U.S. Rep. Kathy Castor is asking federal health administrators to investigate Florida’s “outrageous and miserable history” of denying adequate healthcare to impoverished and disabled children, saying the state has deliberately ignored a judge’s ruling that Florida’s insurer for the needy is systematically violating federal law.
In a letter Thursday, Castor called upon Sylvia Burwell, the secretary of the U.S. Department of Health and Human Services, to “exercise [her] oversight and enforcement authority to ensure Florida children receive the care required under the law.”
By sending the missive, Castor, a Tampa Democrat, is wading into a dispute between state health administrators and doctors for impoverished children that simmered for a decade before reaching a boiling point last year. On the last day of December 2014, U.S. Circuit Judge Adalberto Jordan declared Florida's healthcare system for needy and disabled children to be in violation of several federal laws. Jordan’s ruling was a milestone in a lawsuit by pediatricians and several families that had been filed 10 years earlier.
Florida’s spending for the healthcare of children in Medicaid, the state’s insurer for the needy, is so inadequate, Jordan wrote in a 153-page ruling, that most pediatricians and specialists have been driven from the program. As a consequence, the judge wrote, poor and disabled children often endure long waits for an appointment, or travel hours to a population center to see a doctor.
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Speaking of the lawsuit, Castor wrote: “The court’s findings of fact and conclusions of law revealed an outrageous and miserable history by the state of Florida of systematically and purposefully ignoring its duty to provide adequate care for children and meet its legal and moral responsibilities.”
“Despite the fact that eight months have passed since the ruling, the state has done nothing to address the shortcomings in medical services to children, as the court directed. In fact, the state has exacerbated the problems and continues to ratchet back on required children’s health programs,” Castor added.
In recent court pleadings, the state Agency for Health Care Administration insisted the judge’s findings were based on evidence gleaned years earlier; a statewide shift to Medicaid managed care has rendered the case moot. “The Florida Mediciaid program has gone through numerous fundamental changes,” one pleading said, and children’s advocates can muster only isolated anecdotes to show children continue to suffer.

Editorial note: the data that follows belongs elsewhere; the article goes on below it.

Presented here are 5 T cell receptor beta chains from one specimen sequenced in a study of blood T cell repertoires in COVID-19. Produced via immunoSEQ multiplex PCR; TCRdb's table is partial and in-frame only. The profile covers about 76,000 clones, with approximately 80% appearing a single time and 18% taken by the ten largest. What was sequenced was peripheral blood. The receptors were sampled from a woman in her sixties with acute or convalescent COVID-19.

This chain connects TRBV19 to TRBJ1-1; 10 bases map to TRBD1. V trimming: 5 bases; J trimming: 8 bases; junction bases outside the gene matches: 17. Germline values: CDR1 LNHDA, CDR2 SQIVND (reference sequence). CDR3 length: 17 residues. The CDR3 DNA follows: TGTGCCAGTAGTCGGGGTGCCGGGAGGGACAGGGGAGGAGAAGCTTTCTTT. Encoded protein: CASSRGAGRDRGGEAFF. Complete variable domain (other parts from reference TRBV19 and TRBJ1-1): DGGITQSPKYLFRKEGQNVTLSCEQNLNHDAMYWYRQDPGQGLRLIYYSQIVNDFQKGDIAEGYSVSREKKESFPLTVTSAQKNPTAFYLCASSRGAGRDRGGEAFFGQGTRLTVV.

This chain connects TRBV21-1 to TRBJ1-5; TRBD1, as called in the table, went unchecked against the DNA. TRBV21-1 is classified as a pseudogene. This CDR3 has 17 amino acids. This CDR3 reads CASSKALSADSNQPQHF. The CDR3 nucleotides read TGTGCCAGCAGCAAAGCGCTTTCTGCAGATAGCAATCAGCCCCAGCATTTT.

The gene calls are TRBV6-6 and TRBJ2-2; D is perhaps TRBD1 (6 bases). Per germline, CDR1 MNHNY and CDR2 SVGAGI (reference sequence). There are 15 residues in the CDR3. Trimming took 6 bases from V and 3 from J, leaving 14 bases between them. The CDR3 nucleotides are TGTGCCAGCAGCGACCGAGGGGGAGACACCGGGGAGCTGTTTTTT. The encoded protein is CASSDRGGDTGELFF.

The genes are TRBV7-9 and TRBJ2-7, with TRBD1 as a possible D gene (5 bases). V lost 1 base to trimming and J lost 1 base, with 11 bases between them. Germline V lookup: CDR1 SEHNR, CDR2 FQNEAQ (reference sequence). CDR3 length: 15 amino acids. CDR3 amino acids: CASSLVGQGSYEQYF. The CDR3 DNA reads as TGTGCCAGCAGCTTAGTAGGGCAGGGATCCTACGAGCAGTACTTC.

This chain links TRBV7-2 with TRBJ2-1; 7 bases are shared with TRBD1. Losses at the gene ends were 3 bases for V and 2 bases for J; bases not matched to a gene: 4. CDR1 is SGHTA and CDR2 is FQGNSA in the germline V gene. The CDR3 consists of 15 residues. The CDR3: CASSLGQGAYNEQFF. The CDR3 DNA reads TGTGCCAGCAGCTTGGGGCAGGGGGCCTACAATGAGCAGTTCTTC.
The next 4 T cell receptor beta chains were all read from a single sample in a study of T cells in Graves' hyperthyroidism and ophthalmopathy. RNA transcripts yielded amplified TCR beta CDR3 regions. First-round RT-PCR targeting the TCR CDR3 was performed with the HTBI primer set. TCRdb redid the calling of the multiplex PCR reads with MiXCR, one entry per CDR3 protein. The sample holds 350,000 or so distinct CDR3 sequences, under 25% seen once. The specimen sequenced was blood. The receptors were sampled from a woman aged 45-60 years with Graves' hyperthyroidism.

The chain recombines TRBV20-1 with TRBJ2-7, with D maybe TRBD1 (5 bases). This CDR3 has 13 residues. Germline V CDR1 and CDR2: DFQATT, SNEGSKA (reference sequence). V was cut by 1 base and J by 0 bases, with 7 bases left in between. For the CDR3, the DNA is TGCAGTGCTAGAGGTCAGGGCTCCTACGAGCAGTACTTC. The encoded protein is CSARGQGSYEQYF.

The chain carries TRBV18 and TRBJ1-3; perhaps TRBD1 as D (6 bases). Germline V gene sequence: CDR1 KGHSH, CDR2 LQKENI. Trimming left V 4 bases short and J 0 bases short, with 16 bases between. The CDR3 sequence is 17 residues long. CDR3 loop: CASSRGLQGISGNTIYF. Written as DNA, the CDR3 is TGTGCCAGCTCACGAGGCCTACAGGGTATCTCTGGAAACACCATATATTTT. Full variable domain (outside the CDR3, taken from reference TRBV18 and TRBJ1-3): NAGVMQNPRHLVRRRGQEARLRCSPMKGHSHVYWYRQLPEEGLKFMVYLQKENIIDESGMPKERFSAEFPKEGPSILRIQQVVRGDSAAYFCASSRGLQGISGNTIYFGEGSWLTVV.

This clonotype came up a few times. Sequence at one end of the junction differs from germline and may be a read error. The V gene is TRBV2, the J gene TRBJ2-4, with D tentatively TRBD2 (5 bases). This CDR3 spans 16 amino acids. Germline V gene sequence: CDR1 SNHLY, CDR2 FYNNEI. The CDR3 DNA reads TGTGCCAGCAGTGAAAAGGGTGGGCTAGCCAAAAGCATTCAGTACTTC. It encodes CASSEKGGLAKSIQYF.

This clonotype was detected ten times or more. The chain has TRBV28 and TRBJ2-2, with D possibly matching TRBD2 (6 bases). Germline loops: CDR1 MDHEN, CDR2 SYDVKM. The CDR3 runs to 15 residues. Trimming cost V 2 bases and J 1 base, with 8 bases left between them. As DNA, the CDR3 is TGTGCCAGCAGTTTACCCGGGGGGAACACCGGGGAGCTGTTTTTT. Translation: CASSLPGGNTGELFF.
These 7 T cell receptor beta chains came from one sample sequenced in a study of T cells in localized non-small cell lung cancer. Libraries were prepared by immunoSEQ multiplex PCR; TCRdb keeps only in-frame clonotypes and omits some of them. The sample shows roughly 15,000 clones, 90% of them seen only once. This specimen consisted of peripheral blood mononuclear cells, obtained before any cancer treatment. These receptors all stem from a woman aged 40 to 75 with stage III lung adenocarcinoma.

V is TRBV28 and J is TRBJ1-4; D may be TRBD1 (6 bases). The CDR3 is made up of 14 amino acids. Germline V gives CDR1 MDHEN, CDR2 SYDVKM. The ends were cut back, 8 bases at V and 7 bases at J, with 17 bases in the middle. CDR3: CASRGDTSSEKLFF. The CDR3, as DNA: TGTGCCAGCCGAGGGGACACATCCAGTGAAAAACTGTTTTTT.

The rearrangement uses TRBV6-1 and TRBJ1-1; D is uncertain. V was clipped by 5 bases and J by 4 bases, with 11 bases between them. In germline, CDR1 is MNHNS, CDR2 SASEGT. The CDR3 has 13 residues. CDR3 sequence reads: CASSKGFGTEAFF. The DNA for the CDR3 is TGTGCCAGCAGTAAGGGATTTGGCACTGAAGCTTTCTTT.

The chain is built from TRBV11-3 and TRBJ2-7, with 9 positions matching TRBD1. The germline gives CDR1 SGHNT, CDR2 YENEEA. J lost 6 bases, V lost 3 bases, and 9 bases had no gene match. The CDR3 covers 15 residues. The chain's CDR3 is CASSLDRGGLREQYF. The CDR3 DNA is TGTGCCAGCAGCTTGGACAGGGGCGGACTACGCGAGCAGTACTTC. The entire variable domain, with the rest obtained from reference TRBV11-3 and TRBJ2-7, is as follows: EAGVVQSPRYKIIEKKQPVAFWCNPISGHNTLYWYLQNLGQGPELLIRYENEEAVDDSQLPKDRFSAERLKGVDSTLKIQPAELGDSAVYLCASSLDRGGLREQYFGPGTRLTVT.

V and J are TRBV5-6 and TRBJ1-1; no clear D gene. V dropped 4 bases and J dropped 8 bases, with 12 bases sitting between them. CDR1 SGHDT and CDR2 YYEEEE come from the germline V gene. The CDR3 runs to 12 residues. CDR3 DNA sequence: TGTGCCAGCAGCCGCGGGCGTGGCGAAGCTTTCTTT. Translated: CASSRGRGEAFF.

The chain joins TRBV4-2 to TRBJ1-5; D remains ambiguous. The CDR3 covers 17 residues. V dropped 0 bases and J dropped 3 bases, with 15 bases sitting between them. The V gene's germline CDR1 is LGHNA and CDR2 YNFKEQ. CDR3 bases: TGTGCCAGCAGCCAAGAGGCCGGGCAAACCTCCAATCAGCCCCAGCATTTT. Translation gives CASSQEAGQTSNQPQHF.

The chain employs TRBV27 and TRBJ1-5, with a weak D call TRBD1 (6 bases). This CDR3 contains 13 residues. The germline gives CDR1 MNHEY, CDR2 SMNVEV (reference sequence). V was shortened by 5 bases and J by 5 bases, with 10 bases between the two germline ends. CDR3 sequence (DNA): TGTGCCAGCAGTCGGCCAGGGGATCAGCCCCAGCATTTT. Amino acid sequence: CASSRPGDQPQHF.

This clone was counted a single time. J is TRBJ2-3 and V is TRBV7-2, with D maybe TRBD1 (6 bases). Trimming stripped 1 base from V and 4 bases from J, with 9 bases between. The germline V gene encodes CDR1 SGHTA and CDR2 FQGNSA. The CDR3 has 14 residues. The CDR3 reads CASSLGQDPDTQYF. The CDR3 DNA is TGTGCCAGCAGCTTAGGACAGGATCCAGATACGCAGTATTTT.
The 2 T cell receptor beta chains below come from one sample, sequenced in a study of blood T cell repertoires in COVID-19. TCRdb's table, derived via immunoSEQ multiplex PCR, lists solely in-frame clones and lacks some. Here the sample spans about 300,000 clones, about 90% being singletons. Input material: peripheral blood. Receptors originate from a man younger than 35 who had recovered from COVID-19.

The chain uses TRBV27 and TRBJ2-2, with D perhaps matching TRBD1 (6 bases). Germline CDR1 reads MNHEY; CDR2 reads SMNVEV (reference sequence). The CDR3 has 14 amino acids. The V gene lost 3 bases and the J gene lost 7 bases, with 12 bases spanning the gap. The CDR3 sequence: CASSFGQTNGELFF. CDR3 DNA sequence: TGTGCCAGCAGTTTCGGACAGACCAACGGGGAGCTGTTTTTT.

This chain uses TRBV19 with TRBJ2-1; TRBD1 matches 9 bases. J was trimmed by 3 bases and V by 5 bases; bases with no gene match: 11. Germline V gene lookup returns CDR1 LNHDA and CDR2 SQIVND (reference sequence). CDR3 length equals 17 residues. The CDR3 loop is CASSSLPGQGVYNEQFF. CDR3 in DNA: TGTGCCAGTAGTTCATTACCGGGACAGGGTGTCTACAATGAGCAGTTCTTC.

Late last month, the Miami Herald reported, the majority of doctors who oversee Florida’s Children’s Medical Services accused the state of “dismantling” the program. About 20 of CMS’ medical directors or assistant medical directors signed a letter saying the Department of Health tampered with a screening tool in order to purge frail and disabled children from CMS, which was once considered a national model for the treatment of sickly children.
The medical directors say a rescreening of the state’s 77,990 children in CMS is likely to cast one in four children from enrollment, including youngsters with heart ailments, kidney disease, blindness and the virus that causes AIDS.
Children who are removed from CMS as part of the health department’s rescreening likely will end up in a privately run managed care program funded by Medicaid — the state insurer Jordan wrote already was essentially rationing scarce taxpayer dollars.
A spokeswoman for the state Department of Health did not respond late Thursday to a reporter seeking comment on the letter.
Last month, health administrators denied the medical directors’ accusations, saying that the controversial screening tool that has pushed thousands of children out of the program “was carefully and thoughtfully developed to ensure that CMS is serving children with special healthcare needs as directed by the Legislature.”
“The Florida Department of Health’s Children's Medical Services’ (CMS) staff is committed to serving Florida's most vulnerable population,” DOH spokeswoman Tiffany C. Cowie said in an email.
Castor, who sits on the House Energy and Commerce Committee’s Heatlh Subcommittee, requested that federal regulators initiate “rigorous oversight” of the state’s children’s health program.
“It is highly questionable that the managed care plans will provide the necessary and qualified providers and services these children need. Instead, knowledgeable medical directors advise that the children should remain with current health providers who know the children, their families and complex special needs,” Castor wrote.
“It is unconscionable that even after a U.S. District Court ruling, the state of Florida and Gov. [Rick] Scott continue to evade their legal responsibilities to ensure access to care for children as required by law,” Castor wrote. “I strongly advise that you work with medical directors at [CMS], pediatricians, dentists and advocates to hold Florida officials’ feet to the fire to ensure pediatric providers receive the reiumbursement they are entitled to and, most importantly, that children receive the care they deserve.”